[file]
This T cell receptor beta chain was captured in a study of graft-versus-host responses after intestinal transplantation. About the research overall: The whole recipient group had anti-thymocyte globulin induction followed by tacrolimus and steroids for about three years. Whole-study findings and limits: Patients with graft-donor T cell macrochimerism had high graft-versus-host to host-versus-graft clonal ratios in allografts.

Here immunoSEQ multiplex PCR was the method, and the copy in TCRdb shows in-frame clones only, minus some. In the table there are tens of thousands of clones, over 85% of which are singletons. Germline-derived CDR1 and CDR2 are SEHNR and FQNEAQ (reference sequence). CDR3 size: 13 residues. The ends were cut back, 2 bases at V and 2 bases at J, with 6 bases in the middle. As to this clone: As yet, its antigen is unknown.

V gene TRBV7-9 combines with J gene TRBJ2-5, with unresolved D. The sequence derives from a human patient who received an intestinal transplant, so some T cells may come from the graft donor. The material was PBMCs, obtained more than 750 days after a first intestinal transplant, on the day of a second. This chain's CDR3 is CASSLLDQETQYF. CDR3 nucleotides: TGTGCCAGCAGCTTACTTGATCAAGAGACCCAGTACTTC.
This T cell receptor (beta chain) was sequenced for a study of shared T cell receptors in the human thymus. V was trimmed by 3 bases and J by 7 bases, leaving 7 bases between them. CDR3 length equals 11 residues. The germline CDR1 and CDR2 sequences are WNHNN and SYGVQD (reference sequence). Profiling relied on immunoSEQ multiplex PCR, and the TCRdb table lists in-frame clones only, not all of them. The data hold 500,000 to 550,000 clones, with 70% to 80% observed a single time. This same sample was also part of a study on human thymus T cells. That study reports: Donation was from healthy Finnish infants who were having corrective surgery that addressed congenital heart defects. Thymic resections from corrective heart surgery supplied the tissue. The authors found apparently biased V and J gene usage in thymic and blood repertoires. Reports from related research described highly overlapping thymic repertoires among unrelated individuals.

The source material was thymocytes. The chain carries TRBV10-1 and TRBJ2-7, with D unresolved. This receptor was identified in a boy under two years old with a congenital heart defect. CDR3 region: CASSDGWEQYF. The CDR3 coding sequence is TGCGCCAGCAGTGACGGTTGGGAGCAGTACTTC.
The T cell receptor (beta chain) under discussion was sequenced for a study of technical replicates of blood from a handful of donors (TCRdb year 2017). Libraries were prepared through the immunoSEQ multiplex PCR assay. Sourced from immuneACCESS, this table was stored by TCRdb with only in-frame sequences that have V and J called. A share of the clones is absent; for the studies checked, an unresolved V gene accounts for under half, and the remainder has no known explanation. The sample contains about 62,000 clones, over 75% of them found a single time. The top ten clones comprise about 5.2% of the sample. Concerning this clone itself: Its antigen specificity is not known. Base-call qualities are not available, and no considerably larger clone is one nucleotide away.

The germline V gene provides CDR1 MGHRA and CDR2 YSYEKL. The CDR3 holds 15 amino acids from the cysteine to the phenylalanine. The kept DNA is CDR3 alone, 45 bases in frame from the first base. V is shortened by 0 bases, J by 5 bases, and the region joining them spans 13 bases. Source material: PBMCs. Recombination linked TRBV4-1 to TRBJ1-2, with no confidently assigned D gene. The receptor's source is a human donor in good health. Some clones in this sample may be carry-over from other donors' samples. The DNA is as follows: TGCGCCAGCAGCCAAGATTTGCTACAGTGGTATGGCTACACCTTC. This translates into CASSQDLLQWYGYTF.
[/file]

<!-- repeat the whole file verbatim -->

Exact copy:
This T cell receptor beta chain was captured in a study of graft-versus-host responses after intestinal transplantation. About the research overall: The whole recipient group had anti-thymocyte globulin induction followed by tacrolimus and steroids for about three years. Whole-study findings and limits: Patients with graft-donor T cell macrochimerism had high graft-versus-host to host-versus-graft clonal ratios in allografts.

Here immunoSEQ multiplex PCR was the method, and the copy in TCRdb shows in-frame clones only, minus some. In the table there are tens of thousands of clones, over 85% of which are singletons. Germline-derived CDR1 and CDR2 are SEHNR and FQNEAQ (reference sequence). CDR3 size: 13 residues. The ends were cut back, 2 bases at V and 2 bases at J, with 6 bases in the middle. As to this clone: As yet, its antigen is unknown.

V gene TRBV7-9 combines with J gene TRBJ2-5, with unresolved D. The sequence derives from a human patient who received an intestinal transplant, so some T cells may come from the graft donor. The material was PBMCs, obtained more than 750 days after a first intestinal transplant, on the day of a second. This chain's CDR3 is CASSLLDQETQYF. CDR3 nucleotides: TGTGCCAGCAGCTTACTTGATCAAGAGACCCAGTACTTC.
This T cell receptor (beta chain) was sequenced for a study of shared T cell receptors in the human thymus. V was trimmed by 3 bases and J by 7 bases, leaving 7 bases between them. CDR3 length equals 11 residues. The germline CDR1 and CDR2 sequences are WNHNN and SYGVQD (reference sequence). Profiling relied on immunoSEQ multiplex PCR, and the TCRdb table lists in-frame clones only, not all of them. The data hold 500,000 to 550,000 clones, with 70% to 80% observed a single time. This same sample was also part of a study on human thymus T cells. That study reports: Donation was from healthy Finnish infants who were having corrective surgery that addressed congenital heart defects. Thymic resections from corrective heart surgery supplied the tissue. The authors found apparently biased V and J gene usage in thymic and blood repertoires. Reports from related research described highly overlapping thymic repertoires among unrelated individuals.

The source material was thymocytes. The chain carries TRBV10-1 and TRBJ2-7, with D unresolved. This receptor was identified in a boy under two years old with a congenital heart defect. CDR3 region: CASSDGWEQYF. The CDR3 coding sequence is TGCGCCAGCAGTGACGGTTGGGAGCAGTACTTC.
The T cell receptor (beta chain) under discussion was sequenced for a study of technical replicates of blood from a handful of donors (TCRdb year 2017). Libraries were prepared through the immunoSEQ multiplex PCR assay. Sourced from immuneACCESS, this table was stored by TCRdb with only in-frame sequences that have V and J called. A share of the clones is absent; for the studies checked, an unresolved V gene accounts for under half, and the remainder has no known explanation. The sample contains about 62,000 clones, over 75% of them found a single time. The top ten clones comprise about 5.2% of the sample. Concerning this clone itself: Its antigen specificity is not known. Base-call qualities are not available, and no considerably larger clone is one nucleotide away.

The germline V gene provides CDR1 MGHRA and CDR2 YSYEKL. The CDR3 holds 15 amino acids from the cysteine to the phenylalanine. The kept DNA is CDR3 alone, 45 bases in frame from the first base. V is shortened by 0 bases, J by 5 bases, and the region joining them spans 13 bases. Source material: PBMCs. Recombination linked TRBV4-1 to TRBJ1-2, with no confidently assigned D gene. The receptor's source is a human donor in good health. Some clones in this sample may be carry-over from other donors' samples. The DNA is as follows: TGCGCCAGCAGCCAAGATTTGCTACAGTGGTATGGCTACACCTTC. This translates into CASSQDLLQWYGYTF.